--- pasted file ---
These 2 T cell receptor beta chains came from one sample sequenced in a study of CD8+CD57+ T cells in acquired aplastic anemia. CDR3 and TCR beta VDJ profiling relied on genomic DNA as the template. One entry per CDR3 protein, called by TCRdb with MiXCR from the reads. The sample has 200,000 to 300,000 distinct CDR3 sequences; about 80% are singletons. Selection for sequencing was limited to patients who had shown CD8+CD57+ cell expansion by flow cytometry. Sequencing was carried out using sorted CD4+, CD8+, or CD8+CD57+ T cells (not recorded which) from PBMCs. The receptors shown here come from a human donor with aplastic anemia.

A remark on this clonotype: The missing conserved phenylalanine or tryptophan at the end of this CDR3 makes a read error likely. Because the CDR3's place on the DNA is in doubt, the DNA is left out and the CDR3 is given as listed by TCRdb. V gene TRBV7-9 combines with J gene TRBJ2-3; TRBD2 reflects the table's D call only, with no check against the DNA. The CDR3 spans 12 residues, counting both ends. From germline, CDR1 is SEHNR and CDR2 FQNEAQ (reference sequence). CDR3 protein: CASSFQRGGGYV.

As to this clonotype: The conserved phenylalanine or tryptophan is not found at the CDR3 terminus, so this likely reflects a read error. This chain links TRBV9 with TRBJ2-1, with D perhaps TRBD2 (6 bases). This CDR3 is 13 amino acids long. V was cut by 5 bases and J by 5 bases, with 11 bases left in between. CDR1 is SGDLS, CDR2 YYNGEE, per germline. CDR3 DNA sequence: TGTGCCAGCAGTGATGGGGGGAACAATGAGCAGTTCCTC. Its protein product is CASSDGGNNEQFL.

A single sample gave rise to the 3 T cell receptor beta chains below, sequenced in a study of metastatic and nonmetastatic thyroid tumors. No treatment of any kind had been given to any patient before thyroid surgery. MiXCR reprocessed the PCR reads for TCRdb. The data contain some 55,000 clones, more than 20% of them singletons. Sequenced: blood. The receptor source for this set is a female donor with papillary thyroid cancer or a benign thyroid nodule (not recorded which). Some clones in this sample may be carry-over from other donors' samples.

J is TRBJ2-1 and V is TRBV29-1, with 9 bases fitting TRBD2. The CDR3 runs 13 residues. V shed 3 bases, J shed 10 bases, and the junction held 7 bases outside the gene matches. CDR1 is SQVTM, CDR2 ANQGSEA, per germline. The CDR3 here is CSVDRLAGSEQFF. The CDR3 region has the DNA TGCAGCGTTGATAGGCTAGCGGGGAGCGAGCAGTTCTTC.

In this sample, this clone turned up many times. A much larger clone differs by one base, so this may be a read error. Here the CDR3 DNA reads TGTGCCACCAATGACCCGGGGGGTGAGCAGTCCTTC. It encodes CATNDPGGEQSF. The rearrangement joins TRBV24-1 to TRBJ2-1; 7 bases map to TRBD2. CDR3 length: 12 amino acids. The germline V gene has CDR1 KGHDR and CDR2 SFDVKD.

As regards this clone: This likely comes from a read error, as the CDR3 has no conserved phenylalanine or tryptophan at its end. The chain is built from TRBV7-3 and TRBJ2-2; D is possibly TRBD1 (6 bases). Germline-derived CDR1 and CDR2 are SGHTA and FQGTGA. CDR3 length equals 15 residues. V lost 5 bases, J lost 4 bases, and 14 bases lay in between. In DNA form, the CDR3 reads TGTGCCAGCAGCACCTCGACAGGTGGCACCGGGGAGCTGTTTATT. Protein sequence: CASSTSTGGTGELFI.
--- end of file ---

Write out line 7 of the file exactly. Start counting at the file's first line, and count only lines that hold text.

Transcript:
As regards this clone: This likely comes from a read error, as the CDR3 has no conserved phenylalanine or tryptophan at its end. The chain is built from TRBV7-3 and TRBJ2-2; D is possibly TRBD1 (6 bases). Germline-derived CDR1 and CDR2 are SGHTA and FQGTGA. CDR3 length equals 15 residues. V lost 5 bases, J lost 4 bases, and 14 bases lay in between. In DNA form, the CDR3 reads TGTGCCAGCAGCACCTCGACAGGTGGCACCGGGGAGCTGTTTATT. Protein sequence: CASSTSTGGTGELFI.